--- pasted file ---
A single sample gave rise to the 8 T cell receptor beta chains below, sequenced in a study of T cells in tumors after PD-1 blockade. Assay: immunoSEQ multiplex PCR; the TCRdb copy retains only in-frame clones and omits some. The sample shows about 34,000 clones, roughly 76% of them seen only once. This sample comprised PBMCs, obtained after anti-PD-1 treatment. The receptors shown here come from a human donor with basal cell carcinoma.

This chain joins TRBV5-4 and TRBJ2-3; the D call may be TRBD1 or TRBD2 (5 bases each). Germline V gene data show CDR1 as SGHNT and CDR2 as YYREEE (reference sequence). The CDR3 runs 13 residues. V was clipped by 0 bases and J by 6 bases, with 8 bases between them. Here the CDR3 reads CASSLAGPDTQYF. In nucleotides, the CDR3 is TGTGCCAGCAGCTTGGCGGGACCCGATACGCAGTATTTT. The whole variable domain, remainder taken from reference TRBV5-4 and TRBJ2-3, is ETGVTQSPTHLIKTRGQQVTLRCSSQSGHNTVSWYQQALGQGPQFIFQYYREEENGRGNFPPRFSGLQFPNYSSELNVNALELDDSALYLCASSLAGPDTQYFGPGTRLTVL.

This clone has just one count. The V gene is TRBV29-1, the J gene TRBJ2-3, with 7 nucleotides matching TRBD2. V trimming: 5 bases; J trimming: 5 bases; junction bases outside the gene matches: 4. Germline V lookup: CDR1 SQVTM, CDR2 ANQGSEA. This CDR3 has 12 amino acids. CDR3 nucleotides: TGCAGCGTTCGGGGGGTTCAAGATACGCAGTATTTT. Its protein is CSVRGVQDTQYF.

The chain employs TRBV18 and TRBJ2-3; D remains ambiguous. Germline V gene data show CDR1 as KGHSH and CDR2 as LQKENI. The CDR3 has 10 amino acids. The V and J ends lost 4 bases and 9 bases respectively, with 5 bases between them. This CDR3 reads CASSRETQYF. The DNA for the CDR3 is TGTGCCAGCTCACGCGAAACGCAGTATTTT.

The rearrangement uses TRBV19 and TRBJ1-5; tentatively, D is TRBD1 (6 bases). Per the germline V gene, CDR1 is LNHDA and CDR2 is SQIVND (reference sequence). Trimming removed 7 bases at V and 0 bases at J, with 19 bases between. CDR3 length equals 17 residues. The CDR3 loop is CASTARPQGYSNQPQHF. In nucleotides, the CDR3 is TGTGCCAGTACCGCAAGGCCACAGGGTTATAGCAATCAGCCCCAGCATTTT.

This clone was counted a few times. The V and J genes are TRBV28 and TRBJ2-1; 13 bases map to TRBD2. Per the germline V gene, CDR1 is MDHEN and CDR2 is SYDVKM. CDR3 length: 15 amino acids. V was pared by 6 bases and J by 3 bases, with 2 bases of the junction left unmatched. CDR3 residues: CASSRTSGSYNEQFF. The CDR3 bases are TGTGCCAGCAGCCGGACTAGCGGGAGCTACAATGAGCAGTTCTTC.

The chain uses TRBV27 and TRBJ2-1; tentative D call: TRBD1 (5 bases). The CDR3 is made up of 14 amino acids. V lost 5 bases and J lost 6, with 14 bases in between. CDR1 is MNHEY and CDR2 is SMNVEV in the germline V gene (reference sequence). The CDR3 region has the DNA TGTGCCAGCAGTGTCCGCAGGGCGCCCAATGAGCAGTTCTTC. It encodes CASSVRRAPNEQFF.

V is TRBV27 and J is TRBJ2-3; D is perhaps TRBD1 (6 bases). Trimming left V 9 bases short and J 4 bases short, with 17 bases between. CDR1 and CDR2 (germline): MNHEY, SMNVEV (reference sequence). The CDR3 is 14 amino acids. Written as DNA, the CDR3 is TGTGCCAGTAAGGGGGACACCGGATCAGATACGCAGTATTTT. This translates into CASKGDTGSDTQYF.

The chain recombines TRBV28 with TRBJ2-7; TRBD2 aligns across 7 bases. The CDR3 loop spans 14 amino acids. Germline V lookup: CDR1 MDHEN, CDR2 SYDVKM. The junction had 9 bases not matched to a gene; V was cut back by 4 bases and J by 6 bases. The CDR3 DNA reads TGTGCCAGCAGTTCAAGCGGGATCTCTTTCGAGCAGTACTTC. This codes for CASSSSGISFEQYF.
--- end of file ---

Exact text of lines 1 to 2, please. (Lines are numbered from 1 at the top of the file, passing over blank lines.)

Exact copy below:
A single sample gave rise to the 8 T cell receptor beta chains below, sequenced in a study of T cells in tumors after PD-1 blockade. Assay: immunoSEQ multiplex PCR; the TCRdb copy retains only in-frame clones and omits some. The sample shows about 34,000 clones, roughly 76% of them seen only once. This sample comprised PBMCs, obtained after anti-PD-1 treatment. The receptors shown here come from a human donor with basal cell carcinoma.

This chain joins TRBV5-4 and TRBJ2-3; the D call may be TRBD1 or TRBD2 (5 bases each). Germline V gene data show CDR1 as SGHNT and CDR2 as YYREEE (reference sequence). The CDR3 runs 13 residues. V was clipped by 0 bases and J by 6 bases, with 8 bases between them. Here the CDR3 reads CASSLAGPDTQYF. In nucleotides, the CDR3 is TGTGCCAGCAGCTTGGCGGGACCCGATACGCAGTATTTT. The whole variable domain, remainder taken from reference TRBV5-4 and TRBJ2-3, is ETGVTQSPTHLIKTRGQQVTLRCSSQSGHNTVSWYQQALGQGPQFIFQYYREEENGRGNFPPRFSGLQFPNYSSELNVNALELDDSALYLCASSLAGPDTQYFGPGTRLTVL.